“Indeed, in conformity with the ancient tradition of the Church, the 50-day paschal period was a time of rejoicing, during which both fasting and kneeling were eliminated. Egeria, St. John Cassian, as well as Canon 20 of the Council of Nicea, all testify to this.” (p 283)
The return to normal fasting practices on Wednesdays and Fridays after Bright week is thus a more recent innovation in church liturgical practice and doesn’t reflect the more ancient and even canonical practice.
Finally, a note about a change that has occurred in the way Christmas is kept. Today in most Orthodox cultures, following the more recent monastic practice, Christmas Eve, December 24, is now considered a strict fast.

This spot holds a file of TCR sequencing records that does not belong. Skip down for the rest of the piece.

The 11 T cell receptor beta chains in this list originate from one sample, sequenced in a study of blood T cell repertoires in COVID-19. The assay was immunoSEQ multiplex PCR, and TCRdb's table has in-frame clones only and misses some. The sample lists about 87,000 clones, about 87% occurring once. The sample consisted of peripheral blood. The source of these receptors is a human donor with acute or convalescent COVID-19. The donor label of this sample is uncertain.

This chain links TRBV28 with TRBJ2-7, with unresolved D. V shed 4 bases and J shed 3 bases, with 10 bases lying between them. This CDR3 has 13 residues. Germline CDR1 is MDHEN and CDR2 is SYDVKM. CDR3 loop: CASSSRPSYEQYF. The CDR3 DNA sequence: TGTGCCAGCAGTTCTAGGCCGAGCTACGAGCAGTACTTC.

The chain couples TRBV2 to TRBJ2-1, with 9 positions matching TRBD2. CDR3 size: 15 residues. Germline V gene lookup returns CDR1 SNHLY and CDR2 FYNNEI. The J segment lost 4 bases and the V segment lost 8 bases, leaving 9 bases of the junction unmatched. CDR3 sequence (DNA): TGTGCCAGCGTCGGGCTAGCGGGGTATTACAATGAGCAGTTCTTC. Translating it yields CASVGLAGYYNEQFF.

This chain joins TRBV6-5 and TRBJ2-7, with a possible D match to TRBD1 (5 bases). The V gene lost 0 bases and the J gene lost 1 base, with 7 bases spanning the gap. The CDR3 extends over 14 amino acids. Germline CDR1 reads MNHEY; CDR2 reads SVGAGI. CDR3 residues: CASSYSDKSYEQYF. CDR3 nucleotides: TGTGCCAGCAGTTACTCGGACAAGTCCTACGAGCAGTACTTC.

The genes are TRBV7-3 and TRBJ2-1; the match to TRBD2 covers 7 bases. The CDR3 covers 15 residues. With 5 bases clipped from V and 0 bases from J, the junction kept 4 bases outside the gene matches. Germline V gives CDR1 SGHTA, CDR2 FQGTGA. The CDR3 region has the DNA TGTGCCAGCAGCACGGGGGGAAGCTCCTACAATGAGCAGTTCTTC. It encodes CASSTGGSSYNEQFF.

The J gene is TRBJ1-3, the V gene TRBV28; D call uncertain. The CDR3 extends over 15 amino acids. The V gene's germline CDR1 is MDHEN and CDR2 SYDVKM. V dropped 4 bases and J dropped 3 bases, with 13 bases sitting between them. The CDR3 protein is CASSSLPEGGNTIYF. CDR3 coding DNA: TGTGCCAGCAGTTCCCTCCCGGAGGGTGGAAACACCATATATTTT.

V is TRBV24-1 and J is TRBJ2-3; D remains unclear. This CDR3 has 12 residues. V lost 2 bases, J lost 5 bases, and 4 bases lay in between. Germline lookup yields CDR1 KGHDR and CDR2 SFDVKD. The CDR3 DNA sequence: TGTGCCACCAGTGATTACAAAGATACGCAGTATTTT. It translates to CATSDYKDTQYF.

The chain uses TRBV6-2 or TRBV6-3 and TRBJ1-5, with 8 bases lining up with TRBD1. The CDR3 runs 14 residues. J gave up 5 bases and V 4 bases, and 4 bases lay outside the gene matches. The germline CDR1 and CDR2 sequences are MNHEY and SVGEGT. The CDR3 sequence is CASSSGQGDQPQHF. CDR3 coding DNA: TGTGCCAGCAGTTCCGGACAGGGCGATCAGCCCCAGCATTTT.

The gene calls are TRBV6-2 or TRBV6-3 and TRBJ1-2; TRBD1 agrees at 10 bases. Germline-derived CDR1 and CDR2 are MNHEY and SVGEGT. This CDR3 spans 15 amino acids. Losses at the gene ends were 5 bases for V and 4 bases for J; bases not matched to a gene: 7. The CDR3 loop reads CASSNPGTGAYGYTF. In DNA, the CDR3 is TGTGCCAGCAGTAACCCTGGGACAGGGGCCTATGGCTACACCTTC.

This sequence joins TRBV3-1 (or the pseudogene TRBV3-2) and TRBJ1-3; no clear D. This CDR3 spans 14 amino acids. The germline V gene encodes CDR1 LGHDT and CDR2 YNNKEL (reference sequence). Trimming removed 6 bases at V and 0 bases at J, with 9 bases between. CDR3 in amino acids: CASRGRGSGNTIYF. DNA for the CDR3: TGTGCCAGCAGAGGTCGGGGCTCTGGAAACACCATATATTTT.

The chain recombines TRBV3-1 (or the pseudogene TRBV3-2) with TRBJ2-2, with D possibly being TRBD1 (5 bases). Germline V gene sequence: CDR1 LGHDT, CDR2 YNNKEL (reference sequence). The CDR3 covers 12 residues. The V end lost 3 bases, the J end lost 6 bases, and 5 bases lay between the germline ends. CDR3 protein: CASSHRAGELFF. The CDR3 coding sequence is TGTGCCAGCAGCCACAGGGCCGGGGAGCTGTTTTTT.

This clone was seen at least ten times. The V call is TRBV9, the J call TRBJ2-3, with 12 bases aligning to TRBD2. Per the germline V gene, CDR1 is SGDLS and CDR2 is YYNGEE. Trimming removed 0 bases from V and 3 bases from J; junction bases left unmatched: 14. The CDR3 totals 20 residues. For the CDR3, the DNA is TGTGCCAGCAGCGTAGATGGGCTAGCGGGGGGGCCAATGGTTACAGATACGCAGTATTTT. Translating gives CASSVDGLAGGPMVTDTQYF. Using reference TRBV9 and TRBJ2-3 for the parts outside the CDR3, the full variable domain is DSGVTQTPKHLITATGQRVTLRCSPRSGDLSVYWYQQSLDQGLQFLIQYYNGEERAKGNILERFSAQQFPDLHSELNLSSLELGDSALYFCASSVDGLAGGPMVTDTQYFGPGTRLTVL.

“In the ancient Studite tradition, as it is found in the Typikon of Alexios the Studite, we see that the eve was a day of feasting… In contrast, in the Sabaite tradition it was a strict fast day.” (p 131)
Thus by studying the Typikon we come to recognize that change in liturgical practice and piety has been a regular part of the history of Orthodoxy. We can see that there have been through time a variety of liturgical experiences, but today our liturgical practices are dominated by one current in monastic practice that rose to prominence throughout the Orthodox world in the 14th Century. As the Orthodox Byzantine world was collapsing under the onslaught of the Turks, Orthodox liturgical practice became more fixed in the Sabaite monastic tradition.